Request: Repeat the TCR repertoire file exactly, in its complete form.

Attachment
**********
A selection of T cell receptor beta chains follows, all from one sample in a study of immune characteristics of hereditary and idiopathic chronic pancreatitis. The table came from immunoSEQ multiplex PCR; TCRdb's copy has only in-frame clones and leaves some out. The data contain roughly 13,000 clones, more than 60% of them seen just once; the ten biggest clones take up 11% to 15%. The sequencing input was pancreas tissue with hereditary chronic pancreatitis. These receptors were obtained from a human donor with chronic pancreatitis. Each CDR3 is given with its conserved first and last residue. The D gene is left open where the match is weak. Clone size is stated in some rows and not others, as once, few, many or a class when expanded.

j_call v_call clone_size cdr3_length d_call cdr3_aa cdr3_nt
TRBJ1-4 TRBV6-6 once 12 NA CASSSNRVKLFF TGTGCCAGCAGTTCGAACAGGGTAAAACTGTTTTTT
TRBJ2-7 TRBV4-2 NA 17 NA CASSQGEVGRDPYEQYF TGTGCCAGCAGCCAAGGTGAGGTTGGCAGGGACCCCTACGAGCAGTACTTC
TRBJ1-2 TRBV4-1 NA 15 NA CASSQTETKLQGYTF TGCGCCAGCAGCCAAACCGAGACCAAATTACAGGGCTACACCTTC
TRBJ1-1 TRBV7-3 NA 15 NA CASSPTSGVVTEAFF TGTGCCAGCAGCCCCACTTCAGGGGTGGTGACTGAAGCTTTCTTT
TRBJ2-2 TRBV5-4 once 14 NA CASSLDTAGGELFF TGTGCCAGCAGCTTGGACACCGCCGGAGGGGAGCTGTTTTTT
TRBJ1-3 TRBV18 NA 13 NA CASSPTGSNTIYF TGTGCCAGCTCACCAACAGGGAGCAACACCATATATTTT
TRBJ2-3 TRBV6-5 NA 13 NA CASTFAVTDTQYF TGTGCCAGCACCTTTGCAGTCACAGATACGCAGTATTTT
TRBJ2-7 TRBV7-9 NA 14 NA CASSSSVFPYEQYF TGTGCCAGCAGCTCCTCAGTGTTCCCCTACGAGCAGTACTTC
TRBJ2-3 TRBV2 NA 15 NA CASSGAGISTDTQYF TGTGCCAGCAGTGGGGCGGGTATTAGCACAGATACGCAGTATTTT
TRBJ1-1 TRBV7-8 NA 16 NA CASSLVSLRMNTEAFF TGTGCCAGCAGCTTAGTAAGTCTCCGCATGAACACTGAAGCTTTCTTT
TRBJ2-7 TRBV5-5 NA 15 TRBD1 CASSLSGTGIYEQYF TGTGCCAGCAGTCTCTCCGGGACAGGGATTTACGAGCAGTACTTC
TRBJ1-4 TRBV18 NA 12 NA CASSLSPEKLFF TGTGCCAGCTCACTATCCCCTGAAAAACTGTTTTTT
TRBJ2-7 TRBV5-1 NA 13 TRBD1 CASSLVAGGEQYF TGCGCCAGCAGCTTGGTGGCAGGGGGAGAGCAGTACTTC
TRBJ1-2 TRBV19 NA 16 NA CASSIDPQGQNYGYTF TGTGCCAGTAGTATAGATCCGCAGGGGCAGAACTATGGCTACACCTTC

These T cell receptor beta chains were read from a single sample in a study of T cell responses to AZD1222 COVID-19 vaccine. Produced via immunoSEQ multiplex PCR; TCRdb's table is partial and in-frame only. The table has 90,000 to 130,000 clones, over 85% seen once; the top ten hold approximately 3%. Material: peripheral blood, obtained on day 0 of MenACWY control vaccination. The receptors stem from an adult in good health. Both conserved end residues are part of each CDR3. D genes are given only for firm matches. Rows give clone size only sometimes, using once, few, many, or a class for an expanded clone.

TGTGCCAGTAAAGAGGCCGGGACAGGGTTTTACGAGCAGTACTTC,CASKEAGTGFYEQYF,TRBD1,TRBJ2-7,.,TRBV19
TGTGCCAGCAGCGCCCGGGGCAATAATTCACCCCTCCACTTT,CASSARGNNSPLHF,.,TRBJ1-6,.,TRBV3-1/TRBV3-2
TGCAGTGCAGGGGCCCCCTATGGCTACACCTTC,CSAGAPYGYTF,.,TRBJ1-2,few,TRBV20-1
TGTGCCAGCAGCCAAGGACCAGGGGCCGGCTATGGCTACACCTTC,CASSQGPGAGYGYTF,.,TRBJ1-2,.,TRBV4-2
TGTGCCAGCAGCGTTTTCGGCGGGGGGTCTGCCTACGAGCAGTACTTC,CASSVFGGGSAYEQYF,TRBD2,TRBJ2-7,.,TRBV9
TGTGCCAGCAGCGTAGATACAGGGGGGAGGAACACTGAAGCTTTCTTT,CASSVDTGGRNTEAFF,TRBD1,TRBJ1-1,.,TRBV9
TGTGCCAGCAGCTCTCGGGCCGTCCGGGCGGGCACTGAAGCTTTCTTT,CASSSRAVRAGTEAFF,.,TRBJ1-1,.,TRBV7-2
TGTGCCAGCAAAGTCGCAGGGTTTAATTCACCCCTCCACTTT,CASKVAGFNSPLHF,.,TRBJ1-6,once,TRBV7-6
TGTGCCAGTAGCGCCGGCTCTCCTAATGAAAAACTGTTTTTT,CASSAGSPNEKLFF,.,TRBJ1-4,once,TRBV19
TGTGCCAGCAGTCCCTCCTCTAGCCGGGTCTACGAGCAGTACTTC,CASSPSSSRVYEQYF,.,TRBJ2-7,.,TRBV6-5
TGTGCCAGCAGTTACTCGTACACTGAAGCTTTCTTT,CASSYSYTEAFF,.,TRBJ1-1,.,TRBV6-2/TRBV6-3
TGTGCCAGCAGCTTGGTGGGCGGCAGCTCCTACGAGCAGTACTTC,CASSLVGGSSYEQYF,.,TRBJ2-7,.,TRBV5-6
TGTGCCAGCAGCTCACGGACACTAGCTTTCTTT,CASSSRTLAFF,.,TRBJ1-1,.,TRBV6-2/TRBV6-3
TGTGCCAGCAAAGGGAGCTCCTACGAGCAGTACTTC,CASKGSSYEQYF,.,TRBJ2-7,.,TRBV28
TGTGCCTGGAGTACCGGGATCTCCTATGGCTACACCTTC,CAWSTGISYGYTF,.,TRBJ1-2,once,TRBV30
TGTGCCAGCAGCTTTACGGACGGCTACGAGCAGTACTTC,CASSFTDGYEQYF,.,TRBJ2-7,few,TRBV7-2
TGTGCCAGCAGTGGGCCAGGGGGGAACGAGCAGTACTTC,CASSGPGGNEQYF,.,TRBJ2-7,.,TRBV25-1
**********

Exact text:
A selection of T cell receptor beta chains follows, all from one sample in a study of immune characteristics of hereditary and idiopathic chronic pancreatitis. The table came from immunoSEQ multiplex PCR; TCRdb's copy has only in-frame clones and leaves some out. The data contain roughly 13,000 clones, more than 60% of them seen just once; the ten biggest clones take up 11% to 15%. The sequencing input was pancreas tissue with hereditary chronic pancreatitis. These receptors were obtained from a human donor with chronic pancreatitis. Each CDR3 is given with its conserved first and last residue. The D gene is left open where the match is weak. Clone size is stated in some rows and not others, as once, few, many or a class when expanded.

j_call v_call clone_size cdr3_length d_call cdr3_aa cdr3_nt
TRBJ1-4 TRBV6-6 once 12 NA CASSSNRVKLFF TGTGCCAGCAGTTCGAACAGGGTAAAACTGTTTTTT
TRBJ2-7 TRBV4-2 NA 17 NA CASSQGEVGRDPYEQYF TGTGCCAGCAGCCAAGGTGAGGTTGGCAGGGACCCCTACGAGCAGTACTTC
TRBJ1-2 TRBV4-1 NA 15 NA CASSQTETKLQGYTF TGCGCCAGCAGCCAAACCGAGACCAAATTACAGGGCTACACCTTC
TRBJ1-1 TRBV7-3 NA 15 NA CASSPTSGVVTEAFF TGTGCCAGCAGCCCCACTTCAGGGGTGGTGACTGAAGCTTTCTTT
TRBJ2-2 TRBV5-4 once 14 NA CASSLDTAGGELFF TGTGCCAGCAGCTTGGACACCGCCGGAGGGGAGCTGTTTTTT
TRBJ1-3 TRBV18 NA 13 NA CASSPTGSNTIYF TGTGCCAGCTCACCAACAGGGAGCAACACCATATATTTT
TRBJ2-3 TRBV6-5 NA 13 NA CASTFAVTDTQYF TGTGCCAGCACCTTTGCAGTCACAGATACGCAGTATTTT
TRBJ2-7 TRBV7-9 NA 14 NA CASSSSVFPYEQYF TGTGCCAGCAGCTCCTCAGTGTTCCCCTACGAGCAGTACTTC
TRBJ2-3 TRBV2 NA 15 NA CASSGAGISTDTQYF TGTGCCAGCAGTGGGGCGGGTATTAGCACAGATACGCAGTATTTT
TRBJ1-1 TRBV7-8 NA 16 NA CASSLVSLRMNTEAFF TGTGCCAGCAGCTTAGTAAGTCTCCGCATGAACACTGAAGCTTTCTTT
TRBJ2-7 TRBV5-5 NA 15 TRBD1 CASSLSGTGIYEQYF TGTGCCAGCAGTCTCTCCGGGACAGGGATTTACGAGCAGTACTTC
TRBJ1-4 TRBV18 NA 12 NA CASSLSPEKLFF TGTGCCAGCTCACTATCCCCTGAAAAACTGTTTTTT
TRBJ2-7 TRBV5-1 NA 13 TRBD1 CASSLVAGGEQYF TGCGCCAGCAGCTTGGTGGCAGGGGGAGAGCAGTACTTC
TRBJ1-2 TRBV19 NA 16 NA CASSIDPQGQNYGYTF TGTGCCAGTAGTATAGATCCGCAGGGGCAGAACTATGGCTACACCTTC

These T cell receptor beta chains were read from a single sample in a study of T cell responses to AZD1222 COVID-19 vaccine. Produced via immunoSEQ multiplex PCR; TCRdb's table is partial and in-frame only. The table has 90,000 to 130,000 clones, over 85% seen once; the top ten hold approximately 3%. Material: peripheral blood, obtained on day 0 of MenACWY control vaccination. The receptors stem from an adult in good health. Both conserved end residues are part of each CDR3. D genes are given only for firm matches. Rows give clone size only sometimes, using once, few, many, or a class for an expanded clone.

TGTGCCAGTAAAGAGGCCGGGACAGGGTTTTACGAGCAGTACTTC,CASKEAGTGFYEQYF,TRBD1,TRBJ2-7,.,TRBV19
TGTGCCAGCAGCGCCCGGGGCAATAATTCACCCCTCCACTTT,CASSARGNNSPLHF,.,TRBJ1-6,.,TRBV3-1/TRBV3-2
TGCAGTGCAGGGGCCCCCTATGGCTACACCTTC,CSAGAPYGYTF,.,TRBJ1-2,few,TRBV20-1
TGTGCCAGCAGCCAAGGACCAGGGGCCGGCTATGGCTACACCTTC,CASSQGPGAGYGYTF,.,TRBJ1-2,.,TRBV4-2
TGTGCCAGCAGCGTTTTCGGCGGGGGGTCTGCCTACGAGCAGTACTTC,CASSVFGGGSAYEQYF,TRBD2,TRBJ2-7,.,TRBV9
TGTGCCAGCAGCGTAGATACAGGGGGGAGGAACACTGAAGCTTTCTTT,CASSVDTGGRNTEAFF,TRBD1,TRBJ1-1,.,TRBV9
TGTGCCAGCAGCTCTCGGGCCGTCCGGGCGGGCACTGAAGCTTTCTTT,CASSSRAVRAGTEAFF,.,TRBJ1-1,.,TRBV7-2
TGTGCCAGCAAAGTCGCAGGGTTTAATTCACCCCTCCACTTT,CASKVAGFNSPLHF,.,TRBJ1-6,once,TRBV7-6
TGTGCCAGTAGCGCCGGCTCTCCTAATGAAAAACTGTTTTTT,CASSAGSPNEKLFF,.,TRBJ1-4,once,TRBV19
TGTGCCAGCAGTCCCTCCTCTAGCCGGGTCTACGAGCAGTACTTC,CASSPSSSRVYEQYF,.,TRBJ2-7,.,TRBV6-5
TGTGCCAGCAGTTACTCGTACACTGAAGCTTTCTTT,CASSYSYTEAFF,.,TRBJ1-1,.,TRBV6-2/TRBV6-3
TGTGCCAGCAGCTTGGTGGGCGGCAGCTCCTACGAGCAGTACTTC,CASSLVGGSSYEQYF,.,TRBJ2-7,.,TRBV5-6
TGTGCCAGCAGCTCACGGACACTAGCTTTCTTT,CASSSRTLAFF,.,TRBJ1-1,.,TRBV6-2/TRBV6-3
TGTGCCAGCAAAGGGAGCTCCTACGAGCAGTACTTC,CASKGSSYEQYF,.,TRBJ2-7,.,TRBV28
TGTGCCTGGAGTACCGGGATCTCCTATGGCTACACCTTC,CAWSTGISYGYTF,.,TRBJ1-2,once,TRBV30
TGTGCCAGCAGCTTTACGGACGGCTACGAGCAGTACTTC,CASSFTDGYEQYF,.,TRBJ2-7,few,TRBV7-2
TGTGCCAGCAGTGGGCCAGGGGGGAACGAGCAGTACTTC,CASSGPGGNEQYF,.,TRBJ2-7,.,TRBV25-1